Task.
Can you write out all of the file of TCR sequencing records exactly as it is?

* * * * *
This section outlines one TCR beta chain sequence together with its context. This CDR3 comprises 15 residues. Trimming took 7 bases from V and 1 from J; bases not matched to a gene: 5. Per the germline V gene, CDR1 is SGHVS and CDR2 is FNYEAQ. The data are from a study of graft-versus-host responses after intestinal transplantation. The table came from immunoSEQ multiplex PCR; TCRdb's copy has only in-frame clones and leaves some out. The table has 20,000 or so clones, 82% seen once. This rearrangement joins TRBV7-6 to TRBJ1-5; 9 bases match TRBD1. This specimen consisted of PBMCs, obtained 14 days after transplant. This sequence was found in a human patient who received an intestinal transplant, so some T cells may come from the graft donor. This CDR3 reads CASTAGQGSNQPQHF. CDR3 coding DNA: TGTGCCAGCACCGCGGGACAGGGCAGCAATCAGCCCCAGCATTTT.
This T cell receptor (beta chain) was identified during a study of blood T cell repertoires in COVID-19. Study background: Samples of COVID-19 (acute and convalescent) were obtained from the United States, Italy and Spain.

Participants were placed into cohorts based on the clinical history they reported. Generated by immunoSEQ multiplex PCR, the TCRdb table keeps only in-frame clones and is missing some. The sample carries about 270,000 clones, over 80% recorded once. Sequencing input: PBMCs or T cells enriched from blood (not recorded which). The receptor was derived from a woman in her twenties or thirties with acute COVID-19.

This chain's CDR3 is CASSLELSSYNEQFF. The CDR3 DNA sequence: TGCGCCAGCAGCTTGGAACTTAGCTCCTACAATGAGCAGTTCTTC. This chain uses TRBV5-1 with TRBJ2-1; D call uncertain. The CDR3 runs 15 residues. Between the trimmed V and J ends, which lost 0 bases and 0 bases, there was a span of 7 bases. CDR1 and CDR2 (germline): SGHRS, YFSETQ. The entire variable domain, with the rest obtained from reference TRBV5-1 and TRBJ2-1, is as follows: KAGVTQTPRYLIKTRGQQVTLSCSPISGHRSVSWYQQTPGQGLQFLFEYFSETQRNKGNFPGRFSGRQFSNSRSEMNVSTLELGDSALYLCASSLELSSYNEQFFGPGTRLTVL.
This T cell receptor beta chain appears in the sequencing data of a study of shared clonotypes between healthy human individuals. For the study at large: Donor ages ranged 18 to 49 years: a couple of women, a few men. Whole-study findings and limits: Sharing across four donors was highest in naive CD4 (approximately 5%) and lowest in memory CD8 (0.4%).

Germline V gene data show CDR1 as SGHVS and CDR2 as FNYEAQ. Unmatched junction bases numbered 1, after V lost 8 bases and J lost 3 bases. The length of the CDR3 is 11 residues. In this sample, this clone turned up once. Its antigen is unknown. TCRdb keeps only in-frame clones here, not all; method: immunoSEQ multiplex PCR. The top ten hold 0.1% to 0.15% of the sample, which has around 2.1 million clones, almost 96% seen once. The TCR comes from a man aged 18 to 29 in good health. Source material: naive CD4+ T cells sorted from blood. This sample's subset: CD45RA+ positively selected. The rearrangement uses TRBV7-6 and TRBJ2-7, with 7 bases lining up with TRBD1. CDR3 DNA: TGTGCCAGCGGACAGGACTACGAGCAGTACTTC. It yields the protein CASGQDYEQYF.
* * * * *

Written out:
This section outlines one TCR beta chain sequence together with its context. This CDR3 comprises 15 residues. Trimming took 7 bases from V and 1 from J; bases not matched to a gene: 5. Per the germline V gene, CDR1 is SGHVS and CDR2 is FNYEAQ. The data are from a study of graft-versus-host responses after intestinal transplantation. The table came from immunoSEQ multiplex PCR; TCRdb's copy has only in-frame clones and leaves some out. The table has 20,000 or so clones, 82% seen once. This rearrangement joins TRBV7-6 to TRBJ1-5; 9 bases match TRBD1. This specimen consisted of PBMCs, obtained 14 days after transplant. This sequence was found in a human patient who received an intestinal transplant, so some T cells may come from the graft donor. This CDR3 reads CASTAGQGSNQPQHF. CDR3 coding DNA: TGTGCCAGCACCGCGGGACAGGGCAGCAATCAGCCCCAGCATTTT.
This T cell receptor (beta chain) was identified during a study of blood T cell repertoires in COVID-19. Study background: Samples of COVID-19 (acute and convalescent) were obtained from the United States, Italy and Spain.

Participants were placed into cohorts based on the clinical history they reported. Generated by immunoSEQ multiplex PCR, the TCRdb table keeps only in-frame clones and is missing some. The sample carries about 270,000 clones, over 80% recorded once. Sequencing input: PBMCs or T cells enriched from blood (not recorded which). The receptor was derived from a woman in her twenties or thirties with acute COVID-19.

This chain's CDR3 is CASSLELSSYNEQFF. The CDR3 DNA sequence: TGCGCCAGCAGCTTGGAACTTAGCTCCTACAATGAGCAGTTCTTC. This chain uses TRBV5-1 with TRBJ2-1; D call uncertain. The CDR3 runs 15 residues. Between the trimmed V and J ends, which lost 0 bases and 0 bases, there was a span of 7 bases. CDR1 and CDR2 (germline): SGHRS, YFSETQ. The entire variable domain, with the rest obtained from reference TRBV5-1 and TRBJ2-1, is as follows: KAGVTQTPRYLIKTRGQQVTLSCSPISGHRSVSWYQQTPGQGLQFLFEYFSETQRNKGNFPGRFSGRQFSNSRSEMNVSTLELGDSALYLCASSLELSSYNEQFFGPGTRLTVL.
This T cell receptor beta chain appears in the sequencing data of a study of shared clonotypes between healthy human individuals. For the study at large: Donor ages ranged 18 to 49 years: a couple of women, a few men. Whole-study findings and limits: Sharing across four donors was highest in naive CD4 (approximately 5%) and lowest in memory CD8 (0.4%).

Germline V gene data show CDR1 as SGHVS and CDR2 as FNYEAQ. Unmatched junction bases numbered 1, after V lost 8 bases and J lost 3 bases. The length of the CDR3 is 11 residues. In this sample, this clone turned up once. Its antigen is unknown. TCRdb keeps only in-frame clones here, not all; method: immunoSEQ multiplex PCR. The top ten hold 0.1% to 0.15% of the sample, which has around 2.1 million clones, almost 96% seen once. The TCR comes from a man aged 18 to 29 in good health. Source material: naive CD4+ T cells sorted from blood. This sample's subset: CD45RA+ positively selected. The rearrangement uses TRBV7-6 and TRBJ2-7, with 7 bases lining up with TRBD1. CDR3 DNA: TGTGCCAGCGGACAGGACTACGAGCAGTACTTC. It yields the protein CASGQDYEQYF.